In August, I reviewed a UMass iPhone app for the University of Massachusetts Amherst, called “UMass Guide” (preview link, will not open iTunes). The app is great. It’s an excellent idea and it will be very helpful to students & UMass community members.
The app was developed in-house as it were, by a current UMass Computer Science student named Daniel Stewart ’12 with editorial assistance from UMass Sports Management major, Stephanie Cheung ’12.
Update: This app and its successor seem no longer to be available. A shame, I liked having that app around.
User Experience Review of UMass iPhone App
One of the reasons Apple is so successful with their products is their attention to detail. When creating an iPhone app, publishers become a part of Apple’s world. And in Apple’s world, design matters. Experience matters. Detail matters.
In that spirit, I’ve considered and critiqued in this review every detail I could find. Every bit of this critique is meant to be positive and constructive. I’m honored to have the opportunity to provide my feedback.
1. App Icon
The university seal is a good choice for the icon. It’s clear and recognizable. The athletic “UM” or “UMass” logos may be better fits, given their “modern” designs. Have you considered maroon-on-white?
The resolution of the icon is much too small. It was designed for the iPhone 3GS and its 480-by-320 resolution at 163 ppi. The iPhone 4 and its 960-by-640-pixel resolution at 326 ppi resolution are the new standard. 3GS-optimized icons and artwork appear pixelated and distorted on the iPhone 4 since they are, in effect, being stretched to double their intended size.
Compare the clarity of the text and images on the iPhone 4 home screen to the university seal. The difference is striking.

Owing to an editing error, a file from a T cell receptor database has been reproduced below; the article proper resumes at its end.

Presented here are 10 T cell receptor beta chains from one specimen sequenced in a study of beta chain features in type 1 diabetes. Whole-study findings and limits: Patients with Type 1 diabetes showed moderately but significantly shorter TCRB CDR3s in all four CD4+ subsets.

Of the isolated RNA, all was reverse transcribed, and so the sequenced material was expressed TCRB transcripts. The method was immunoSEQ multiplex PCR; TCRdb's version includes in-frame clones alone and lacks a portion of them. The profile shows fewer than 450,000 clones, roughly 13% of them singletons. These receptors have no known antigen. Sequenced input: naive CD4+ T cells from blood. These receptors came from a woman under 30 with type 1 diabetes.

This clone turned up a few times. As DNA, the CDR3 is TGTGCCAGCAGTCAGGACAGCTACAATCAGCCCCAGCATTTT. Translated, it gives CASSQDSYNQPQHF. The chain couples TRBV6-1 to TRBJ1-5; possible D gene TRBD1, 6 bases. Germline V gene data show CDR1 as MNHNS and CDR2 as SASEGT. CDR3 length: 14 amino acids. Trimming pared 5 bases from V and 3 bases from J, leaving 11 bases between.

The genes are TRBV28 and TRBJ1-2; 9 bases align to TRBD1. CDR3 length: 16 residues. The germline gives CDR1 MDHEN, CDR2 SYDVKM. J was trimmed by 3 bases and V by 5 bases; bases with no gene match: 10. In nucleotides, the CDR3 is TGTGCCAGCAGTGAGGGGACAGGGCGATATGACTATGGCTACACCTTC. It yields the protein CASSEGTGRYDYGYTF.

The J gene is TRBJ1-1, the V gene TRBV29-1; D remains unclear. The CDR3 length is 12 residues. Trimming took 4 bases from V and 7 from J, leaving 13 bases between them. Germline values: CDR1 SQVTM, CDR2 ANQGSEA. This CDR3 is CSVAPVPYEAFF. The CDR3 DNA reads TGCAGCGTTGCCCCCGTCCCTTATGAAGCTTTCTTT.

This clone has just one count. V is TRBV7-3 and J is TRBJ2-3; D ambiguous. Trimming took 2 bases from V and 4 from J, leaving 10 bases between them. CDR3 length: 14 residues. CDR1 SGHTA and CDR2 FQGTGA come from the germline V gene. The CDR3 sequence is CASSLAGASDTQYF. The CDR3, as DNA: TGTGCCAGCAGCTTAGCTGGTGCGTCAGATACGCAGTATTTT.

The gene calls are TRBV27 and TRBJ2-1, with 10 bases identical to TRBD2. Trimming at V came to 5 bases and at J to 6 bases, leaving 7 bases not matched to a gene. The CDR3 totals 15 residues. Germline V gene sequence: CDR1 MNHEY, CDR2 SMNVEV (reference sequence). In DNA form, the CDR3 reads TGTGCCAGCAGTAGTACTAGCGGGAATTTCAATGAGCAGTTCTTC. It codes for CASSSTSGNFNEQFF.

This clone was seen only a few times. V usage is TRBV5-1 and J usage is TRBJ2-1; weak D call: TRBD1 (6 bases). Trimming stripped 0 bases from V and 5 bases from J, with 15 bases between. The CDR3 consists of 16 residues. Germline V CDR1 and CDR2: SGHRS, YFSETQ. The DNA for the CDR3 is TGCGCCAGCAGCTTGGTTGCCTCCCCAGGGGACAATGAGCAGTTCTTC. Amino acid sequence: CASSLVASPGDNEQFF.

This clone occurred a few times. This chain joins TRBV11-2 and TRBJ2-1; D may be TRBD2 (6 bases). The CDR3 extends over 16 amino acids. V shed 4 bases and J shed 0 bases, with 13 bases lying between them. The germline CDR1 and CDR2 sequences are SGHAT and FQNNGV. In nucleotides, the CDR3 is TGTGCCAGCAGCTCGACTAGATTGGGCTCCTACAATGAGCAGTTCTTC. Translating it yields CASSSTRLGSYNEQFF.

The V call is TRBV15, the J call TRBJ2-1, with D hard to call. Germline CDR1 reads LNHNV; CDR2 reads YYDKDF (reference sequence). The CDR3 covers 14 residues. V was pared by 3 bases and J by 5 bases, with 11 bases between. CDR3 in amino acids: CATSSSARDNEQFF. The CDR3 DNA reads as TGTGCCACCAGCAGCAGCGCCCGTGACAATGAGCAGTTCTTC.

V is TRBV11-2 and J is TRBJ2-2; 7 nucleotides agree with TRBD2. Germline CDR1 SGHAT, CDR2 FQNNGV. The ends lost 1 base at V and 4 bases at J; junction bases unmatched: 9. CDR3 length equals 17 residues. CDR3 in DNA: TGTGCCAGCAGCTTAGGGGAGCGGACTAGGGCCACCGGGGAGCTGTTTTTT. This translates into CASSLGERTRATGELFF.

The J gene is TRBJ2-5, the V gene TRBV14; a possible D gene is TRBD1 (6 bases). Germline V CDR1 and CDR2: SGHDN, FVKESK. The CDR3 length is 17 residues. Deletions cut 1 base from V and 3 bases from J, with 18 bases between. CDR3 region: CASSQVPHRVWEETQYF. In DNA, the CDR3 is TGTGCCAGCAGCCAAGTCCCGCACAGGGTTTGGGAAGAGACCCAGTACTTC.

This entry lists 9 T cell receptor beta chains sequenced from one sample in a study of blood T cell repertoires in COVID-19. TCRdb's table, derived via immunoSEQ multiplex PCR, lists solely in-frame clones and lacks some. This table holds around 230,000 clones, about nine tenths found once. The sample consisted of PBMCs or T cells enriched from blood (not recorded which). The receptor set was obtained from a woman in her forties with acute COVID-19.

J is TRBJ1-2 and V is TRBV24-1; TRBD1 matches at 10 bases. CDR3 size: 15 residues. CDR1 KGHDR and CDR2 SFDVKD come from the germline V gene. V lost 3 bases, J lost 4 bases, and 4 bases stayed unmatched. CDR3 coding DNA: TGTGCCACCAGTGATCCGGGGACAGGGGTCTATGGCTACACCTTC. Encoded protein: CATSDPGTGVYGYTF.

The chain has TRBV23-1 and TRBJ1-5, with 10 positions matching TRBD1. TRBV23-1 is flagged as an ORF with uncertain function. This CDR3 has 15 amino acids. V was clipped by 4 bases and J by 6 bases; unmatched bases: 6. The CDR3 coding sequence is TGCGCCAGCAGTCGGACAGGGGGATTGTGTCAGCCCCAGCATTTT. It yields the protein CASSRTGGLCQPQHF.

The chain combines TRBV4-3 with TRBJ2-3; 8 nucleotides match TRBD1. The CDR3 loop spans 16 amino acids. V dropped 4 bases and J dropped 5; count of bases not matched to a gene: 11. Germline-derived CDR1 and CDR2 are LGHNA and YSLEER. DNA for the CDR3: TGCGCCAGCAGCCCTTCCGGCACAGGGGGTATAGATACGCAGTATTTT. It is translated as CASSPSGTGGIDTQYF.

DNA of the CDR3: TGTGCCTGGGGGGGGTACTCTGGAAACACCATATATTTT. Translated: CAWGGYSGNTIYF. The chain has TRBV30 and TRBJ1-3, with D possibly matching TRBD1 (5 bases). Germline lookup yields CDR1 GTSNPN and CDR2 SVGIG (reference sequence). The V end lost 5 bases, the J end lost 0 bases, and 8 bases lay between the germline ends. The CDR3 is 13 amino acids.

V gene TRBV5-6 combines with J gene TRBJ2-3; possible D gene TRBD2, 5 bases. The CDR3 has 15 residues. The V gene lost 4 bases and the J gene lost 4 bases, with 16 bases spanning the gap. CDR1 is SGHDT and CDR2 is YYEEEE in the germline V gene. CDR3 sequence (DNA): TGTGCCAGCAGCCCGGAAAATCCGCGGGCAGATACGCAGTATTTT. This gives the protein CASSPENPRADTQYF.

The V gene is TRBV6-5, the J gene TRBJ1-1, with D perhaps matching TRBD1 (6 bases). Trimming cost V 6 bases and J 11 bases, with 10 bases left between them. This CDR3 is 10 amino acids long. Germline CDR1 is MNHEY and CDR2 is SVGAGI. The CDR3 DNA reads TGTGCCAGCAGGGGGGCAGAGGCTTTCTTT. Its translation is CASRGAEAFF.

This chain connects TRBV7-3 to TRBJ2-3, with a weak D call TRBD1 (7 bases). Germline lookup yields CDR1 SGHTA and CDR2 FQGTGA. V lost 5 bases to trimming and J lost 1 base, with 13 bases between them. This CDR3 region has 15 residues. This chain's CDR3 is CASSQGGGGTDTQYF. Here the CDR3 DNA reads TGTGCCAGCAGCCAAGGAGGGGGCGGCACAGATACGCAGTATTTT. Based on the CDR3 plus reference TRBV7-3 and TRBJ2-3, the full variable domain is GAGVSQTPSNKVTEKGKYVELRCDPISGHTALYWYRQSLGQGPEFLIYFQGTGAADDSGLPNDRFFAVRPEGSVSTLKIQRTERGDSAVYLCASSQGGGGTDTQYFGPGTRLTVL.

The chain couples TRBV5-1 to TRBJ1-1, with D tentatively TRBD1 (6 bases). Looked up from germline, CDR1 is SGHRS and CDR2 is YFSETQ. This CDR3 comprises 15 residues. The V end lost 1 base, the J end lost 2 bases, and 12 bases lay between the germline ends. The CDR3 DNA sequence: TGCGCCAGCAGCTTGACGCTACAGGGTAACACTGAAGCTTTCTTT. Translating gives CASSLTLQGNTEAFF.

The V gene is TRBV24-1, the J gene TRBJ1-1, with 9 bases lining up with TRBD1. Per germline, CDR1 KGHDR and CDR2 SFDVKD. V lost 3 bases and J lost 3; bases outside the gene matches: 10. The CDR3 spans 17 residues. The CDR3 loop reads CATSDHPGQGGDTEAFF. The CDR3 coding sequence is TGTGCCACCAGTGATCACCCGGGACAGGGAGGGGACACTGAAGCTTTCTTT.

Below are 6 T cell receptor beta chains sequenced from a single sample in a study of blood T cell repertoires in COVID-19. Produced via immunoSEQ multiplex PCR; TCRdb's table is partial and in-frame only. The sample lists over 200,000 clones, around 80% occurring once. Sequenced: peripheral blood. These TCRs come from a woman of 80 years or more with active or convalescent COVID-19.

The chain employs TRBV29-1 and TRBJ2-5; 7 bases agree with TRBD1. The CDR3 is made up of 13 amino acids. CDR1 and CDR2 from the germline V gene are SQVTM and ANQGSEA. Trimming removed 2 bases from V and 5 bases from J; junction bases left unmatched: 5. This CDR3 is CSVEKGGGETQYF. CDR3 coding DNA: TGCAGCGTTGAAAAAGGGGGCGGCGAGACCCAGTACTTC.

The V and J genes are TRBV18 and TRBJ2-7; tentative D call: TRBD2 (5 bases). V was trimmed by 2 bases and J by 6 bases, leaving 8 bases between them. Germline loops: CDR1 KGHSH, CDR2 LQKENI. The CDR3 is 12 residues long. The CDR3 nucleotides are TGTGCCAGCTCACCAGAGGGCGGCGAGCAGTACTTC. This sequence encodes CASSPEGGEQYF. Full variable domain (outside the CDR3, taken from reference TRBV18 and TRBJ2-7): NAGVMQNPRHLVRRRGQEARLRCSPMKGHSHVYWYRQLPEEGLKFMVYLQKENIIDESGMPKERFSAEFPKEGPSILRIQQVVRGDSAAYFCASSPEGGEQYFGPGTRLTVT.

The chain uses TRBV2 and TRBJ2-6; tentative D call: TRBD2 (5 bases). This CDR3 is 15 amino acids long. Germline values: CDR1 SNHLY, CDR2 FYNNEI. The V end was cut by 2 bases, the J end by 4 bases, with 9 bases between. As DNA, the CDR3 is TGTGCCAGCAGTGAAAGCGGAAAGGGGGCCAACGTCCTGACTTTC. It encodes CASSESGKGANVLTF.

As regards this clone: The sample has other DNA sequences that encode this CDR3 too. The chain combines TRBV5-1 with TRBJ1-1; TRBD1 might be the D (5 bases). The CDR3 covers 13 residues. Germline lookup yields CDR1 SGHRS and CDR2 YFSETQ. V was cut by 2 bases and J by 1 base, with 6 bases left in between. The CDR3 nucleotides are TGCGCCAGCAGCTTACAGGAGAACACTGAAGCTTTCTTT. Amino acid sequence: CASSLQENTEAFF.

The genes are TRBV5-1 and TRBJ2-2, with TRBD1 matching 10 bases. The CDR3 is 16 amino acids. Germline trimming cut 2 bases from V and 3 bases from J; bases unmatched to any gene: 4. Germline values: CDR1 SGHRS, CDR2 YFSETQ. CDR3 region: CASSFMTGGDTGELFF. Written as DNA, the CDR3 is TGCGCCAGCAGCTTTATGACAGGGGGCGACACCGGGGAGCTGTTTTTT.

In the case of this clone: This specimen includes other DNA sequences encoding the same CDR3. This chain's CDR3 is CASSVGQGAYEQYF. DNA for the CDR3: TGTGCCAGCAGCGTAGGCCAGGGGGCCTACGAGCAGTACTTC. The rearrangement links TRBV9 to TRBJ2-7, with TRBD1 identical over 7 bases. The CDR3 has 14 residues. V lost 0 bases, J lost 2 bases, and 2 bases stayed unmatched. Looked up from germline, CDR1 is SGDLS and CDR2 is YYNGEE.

2. Opening the app
This screen acts like a “welcome screen.” Why? What purpose does this screen serve? Perhaps this screen could provide some instructions to the user? Or a brief description of the app’s functionality as well as links in the main content area to the next screens?
Included below is a screenshot of Twitter for iPhone, a very popular app. This screen is a great example of providing information and “action items.” A screen set up similarly to this one may work well for UMass Guide’s “welcome screen.”
3. Campus Map screen
I like the use of maroon in the Navigation bar. Keeping the default colors would be best, but the maroon works fairly well. Great use of the athletic UMass logo. But again, the resolution is too small (magnifying glass icon, too).
The building marker icons have too small a resolution as well. Are they Google standards? I find myself wondering what they mean. Library, Dickinson, and Parking Garage icons are clear. But what’s the difference between the Blaisdell/Thompson/Machmer/South College and Old Chapel/Student Union icons? What does the Goodell icon mean?
4. Campus Map building info balloon
As far as I can tell, these balloons use the iPhone’s default style. Using the default styles is always a good choice.